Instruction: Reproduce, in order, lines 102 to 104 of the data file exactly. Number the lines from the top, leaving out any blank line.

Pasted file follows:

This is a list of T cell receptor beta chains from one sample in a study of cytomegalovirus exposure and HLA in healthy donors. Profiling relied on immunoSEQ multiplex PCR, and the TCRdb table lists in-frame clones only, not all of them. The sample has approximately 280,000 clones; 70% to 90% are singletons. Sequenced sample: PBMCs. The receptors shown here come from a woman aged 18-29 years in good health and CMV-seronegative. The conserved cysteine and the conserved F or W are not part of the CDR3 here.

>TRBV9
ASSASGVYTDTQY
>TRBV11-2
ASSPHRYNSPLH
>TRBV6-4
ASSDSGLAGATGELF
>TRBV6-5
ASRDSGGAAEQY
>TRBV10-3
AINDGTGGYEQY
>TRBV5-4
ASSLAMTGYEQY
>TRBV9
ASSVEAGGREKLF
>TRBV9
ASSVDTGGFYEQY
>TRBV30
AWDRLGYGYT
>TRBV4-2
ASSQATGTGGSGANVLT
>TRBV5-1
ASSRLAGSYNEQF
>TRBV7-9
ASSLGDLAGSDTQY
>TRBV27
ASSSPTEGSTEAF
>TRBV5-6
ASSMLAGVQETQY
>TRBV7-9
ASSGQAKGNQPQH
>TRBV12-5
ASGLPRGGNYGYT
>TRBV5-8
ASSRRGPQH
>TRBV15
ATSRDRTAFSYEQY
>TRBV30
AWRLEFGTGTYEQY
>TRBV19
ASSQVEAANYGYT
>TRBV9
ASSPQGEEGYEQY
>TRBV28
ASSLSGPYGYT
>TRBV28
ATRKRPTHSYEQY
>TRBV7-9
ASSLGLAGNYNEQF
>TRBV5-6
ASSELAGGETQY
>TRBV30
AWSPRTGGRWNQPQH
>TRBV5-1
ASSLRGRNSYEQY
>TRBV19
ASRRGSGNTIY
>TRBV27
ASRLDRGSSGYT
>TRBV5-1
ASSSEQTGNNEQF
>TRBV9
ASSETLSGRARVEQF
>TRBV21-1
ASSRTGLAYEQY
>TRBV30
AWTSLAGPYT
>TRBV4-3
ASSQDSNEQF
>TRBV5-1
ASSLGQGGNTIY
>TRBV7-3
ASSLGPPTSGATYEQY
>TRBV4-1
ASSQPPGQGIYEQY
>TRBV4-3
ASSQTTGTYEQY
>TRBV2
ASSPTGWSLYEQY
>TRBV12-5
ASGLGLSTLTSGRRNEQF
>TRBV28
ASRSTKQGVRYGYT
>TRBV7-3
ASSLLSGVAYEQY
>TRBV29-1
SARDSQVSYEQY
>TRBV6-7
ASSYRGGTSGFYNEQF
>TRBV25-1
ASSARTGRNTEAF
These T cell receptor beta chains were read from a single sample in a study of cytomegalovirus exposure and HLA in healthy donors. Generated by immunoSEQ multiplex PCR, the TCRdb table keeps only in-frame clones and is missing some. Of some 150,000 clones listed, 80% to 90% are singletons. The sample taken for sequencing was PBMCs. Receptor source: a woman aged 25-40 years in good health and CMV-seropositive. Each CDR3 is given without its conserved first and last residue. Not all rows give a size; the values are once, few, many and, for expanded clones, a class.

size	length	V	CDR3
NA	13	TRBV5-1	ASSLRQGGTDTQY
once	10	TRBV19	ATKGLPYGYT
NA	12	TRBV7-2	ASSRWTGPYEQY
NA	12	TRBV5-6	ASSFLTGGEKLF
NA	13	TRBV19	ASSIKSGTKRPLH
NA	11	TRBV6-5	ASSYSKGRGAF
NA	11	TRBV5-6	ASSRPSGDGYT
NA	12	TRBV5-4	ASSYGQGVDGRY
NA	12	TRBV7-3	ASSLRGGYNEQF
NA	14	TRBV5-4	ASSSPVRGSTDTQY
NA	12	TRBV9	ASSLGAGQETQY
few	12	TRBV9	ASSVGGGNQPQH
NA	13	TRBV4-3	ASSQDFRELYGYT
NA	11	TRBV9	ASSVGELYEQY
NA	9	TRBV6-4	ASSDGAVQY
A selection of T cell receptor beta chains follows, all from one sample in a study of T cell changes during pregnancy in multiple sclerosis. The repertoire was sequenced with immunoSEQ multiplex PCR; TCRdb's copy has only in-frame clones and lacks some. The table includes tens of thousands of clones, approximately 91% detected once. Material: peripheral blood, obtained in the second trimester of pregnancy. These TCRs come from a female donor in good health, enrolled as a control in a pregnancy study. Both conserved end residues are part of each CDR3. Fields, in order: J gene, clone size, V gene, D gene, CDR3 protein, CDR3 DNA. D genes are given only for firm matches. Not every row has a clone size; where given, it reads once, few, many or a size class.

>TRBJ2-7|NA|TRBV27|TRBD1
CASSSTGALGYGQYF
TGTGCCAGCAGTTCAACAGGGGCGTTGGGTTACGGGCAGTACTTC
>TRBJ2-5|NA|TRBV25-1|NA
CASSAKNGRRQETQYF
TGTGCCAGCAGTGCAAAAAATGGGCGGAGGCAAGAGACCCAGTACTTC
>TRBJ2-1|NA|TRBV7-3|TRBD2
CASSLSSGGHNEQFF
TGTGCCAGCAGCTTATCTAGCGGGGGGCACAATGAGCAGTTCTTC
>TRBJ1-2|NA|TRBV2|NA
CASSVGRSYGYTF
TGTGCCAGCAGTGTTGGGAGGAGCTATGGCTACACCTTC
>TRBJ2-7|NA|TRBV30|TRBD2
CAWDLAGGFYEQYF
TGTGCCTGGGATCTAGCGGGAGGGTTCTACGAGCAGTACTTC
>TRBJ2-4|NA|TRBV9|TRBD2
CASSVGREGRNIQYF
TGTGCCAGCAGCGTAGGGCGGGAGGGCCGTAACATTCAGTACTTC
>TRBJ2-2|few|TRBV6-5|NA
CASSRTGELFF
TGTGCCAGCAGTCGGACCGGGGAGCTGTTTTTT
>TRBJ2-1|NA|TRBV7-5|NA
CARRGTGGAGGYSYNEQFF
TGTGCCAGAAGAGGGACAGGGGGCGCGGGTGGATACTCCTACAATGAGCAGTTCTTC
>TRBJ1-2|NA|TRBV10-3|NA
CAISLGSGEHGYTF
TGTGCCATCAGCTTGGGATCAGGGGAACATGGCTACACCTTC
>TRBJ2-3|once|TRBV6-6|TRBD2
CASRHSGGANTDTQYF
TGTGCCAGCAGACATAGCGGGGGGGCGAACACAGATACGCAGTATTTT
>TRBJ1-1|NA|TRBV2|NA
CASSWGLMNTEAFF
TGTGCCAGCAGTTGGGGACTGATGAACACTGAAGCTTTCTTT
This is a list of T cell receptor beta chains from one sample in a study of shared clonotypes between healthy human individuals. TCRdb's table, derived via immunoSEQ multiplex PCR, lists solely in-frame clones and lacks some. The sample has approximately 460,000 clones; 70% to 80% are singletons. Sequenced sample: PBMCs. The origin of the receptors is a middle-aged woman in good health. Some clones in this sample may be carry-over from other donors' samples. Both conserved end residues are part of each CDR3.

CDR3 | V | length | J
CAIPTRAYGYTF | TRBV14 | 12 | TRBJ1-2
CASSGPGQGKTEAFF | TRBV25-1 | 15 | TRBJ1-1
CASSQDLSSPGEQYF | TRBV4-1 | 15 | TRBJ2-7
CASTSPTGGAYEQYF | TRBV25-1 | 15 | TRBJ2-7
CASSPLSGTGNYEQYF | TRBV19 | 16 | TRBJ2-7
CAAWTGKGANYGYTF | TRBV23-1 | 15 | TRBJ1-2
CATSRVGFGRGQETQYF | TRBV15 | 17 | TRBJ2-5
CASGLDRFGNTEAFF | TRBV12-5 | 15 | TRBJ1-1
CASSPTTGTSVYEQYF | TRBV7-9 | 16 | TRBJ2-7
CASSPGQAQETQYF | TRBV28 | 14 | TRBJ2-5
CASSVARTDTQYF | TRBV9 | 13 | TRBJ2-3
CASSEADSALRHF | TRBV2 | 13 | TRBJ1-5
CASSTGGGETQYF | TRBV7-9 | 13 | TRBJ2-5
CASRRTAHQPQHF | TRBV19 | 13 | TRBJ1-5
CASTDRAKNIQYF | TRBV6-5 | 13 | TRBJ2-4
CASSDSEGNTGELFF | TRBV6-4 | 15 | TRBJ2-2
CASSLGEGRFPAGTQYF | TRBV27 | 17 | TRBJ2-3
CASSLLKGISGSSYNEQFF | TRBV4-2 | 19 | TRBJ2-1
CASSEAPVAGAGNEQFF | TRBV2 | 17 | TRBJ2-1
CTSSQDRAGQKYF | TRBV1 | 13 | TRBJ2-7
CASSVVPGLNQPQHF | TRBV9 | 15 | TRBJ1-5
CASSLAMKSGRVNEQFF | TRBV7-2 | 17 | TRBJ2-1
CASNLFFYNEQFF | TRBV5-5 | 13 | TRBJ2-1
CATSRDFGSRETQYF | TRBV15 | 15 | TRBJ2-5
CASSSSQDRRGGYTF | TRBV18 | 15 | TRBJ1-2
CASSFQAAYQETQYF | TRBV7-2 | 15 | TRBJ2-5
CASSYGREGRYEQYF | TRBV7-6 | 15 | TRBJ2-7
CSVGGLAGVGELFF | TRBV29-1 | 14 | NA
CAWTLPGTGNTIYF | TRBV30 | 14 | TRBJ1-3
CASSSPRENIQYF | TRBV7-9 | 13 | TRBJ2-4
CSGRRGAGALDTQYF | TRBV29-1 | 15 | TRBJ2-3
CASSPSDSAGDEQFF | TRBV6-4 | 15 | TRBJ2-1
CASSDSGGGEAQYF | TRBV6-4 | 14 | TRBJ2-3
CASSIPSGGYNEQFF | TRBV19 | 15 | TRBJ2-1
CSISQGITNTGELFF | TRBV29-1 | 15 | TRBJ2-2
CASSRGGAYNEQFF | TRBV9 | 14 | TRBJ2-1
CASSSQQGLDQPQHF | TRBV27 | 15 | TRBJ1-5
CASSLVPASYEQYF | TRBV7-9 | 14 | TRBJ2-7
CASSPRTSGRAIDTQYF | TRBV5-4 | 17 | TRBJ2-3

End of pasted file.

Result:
NA	12	TRBV7-3	ASSLRGGYNEQF
NA	14	TRBV5-4	ASSSPVRGSTDTQY
NA	12	TRBV9	ASSLGAGQETQY